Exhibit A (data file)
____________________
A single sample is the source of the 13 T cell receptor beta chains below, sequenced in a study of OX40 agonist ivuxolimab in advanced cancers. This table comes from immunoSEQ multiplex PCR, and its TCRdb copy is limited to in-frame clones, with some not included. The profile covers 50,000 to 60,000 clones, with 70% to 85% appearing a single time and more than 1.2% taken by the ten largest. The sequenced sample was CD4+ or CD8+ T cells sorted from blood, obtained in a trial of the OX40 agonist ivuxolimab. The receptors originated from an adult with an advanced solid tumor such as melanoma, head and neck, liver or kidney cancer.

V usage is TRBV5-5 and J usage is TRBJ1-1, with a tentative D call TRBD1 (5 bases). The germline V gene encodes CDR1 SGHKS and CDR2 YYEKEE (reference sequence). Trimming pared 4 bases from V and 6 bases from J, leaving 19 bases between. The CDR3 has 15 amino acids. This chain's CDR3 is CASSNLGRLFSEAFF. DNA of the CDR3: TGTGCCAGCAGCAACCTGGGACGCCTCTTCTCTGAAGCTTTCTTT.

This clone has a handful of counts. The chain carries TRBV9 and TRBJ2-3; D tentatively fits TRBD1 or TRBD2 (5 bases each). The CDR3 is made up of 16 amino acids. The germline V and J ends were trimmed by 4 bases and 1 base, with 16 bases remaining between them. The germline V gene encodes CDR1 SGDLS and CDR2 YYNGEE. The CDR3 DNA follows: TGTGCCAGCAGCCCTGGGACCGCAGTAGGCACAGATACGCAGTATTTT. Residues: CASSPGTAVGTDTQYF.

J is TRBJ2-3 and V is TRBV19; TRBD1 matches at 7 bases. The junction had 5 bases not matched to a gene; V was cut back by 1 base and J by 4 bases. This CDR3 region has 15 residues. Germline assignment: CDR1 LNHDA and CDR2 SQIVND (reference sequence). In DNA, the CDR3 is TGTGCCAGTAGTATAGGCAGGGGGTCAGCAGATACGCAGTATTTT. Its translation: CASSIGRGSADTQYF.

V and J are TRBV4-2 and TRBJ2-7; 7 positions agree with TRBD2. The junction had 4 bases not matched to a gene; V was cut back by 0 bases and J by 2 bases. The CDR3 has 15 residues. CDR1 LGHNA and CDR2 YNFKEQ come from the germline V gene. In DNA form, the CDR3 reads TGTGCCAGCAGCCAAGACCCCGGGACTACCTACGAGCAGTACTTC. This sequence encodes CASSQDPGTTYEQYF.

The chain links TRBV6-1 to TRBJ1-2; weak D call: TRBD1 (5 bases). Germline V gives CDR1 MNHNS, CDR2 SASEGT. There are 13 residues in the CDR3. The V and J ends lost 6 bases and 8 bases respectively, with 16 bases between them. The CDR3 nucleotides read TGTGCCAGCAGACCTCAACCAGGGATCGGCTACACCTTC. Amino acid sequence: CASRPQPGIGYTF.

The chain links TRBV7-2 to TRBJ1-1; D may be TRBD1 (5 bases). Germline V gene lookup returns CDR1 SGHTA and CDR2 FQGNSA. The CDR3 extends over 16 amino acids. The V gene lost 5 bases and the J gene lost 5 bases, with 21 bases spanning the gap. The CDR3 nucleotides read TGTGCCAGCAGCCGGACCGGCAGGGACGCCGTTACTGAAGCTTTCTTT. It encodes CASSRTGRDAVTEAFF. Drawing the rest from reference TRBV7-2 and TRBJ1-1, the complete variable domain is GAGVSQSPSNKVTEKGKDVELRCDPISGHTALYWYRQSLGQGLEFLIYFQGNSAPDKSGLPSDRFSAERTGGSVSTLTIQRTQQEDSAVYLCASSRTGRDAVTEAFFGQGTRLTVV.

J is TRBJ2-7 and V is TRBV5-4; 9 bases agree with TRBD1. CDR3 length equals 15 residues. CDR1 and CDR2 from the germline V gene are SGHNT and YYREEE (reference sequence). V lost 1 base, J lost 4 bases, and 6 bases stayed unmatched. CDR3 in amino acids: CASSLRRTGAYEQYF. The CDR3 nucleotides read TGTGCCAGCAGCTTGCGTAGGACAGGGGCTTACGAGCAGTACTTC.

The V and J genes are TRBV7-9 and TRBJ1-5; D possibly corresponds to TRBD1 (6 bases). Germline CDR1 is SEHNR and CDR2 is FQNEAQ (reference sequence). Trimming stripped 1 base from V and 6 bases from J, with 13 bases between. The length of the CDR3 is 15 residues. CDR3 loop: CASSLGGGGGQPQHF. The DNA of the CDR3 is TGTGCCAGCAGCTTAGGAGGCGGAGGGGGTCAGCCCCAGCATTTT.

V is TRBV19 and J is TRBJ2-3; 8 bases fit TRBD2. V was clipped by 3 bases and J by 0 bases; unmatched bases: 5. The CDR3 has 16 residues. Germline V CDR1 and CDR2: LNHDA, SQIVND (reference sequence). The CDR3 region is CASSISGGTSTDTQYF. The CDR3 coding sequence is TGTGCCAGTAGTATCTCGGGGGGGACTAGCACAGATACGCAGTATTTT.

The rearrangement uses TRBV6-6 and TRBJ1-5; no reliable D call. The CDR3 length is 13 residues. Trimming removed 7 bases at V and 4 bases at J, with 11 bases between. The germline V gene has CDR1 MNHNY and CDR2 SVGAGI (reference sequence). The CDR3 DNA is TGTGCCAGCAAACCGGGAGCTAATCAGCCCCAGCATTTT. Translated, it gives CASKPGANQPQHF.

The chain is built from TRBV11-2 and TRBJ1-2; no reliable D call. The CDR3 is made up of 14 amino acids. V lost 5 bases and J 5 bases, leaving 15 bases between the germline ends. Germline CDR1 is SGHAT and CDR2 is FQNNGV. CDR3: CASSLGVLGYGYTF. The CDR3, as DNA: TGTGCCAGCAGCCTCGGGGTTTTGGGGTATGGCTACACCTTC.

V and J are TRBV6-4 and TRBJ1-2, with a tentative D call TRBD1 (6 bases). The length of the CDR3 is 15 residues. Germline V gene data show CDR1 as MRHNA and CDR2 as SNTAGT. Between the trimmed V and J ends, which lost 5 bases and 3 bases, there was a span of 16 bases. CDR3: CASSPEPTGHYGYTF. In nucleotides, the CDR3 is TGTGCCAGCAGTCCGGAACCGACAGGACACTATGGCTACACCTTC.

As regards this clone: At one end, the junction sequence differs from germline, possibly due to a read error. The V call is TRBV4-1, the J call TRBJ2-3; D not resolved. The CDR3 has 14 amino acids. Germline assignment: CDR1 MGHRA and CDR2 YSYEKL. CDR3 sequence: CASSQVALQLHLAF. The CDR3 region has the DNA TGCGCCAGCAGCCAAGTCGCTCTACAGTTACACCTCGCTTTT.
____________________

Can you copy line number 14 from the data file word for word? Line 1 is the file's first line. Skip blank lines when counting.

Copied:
As regards this clone: At one end, the junction sequence differs from germline, possibly due to a read error. The V call is TRBV4-1, the J call TRBJ2-3; D not resolved. The CDR3 has 14 amino acids. Germline assignment: CDR1 MGHRA and CDR2 YSYEKL. CDR3 sequence: CASSQVALQLHLAF. The CDR3 region has the DNA TGCGCCAGCAGCCAAGTCGCTCTACAGTTACACCTCGCTTTT.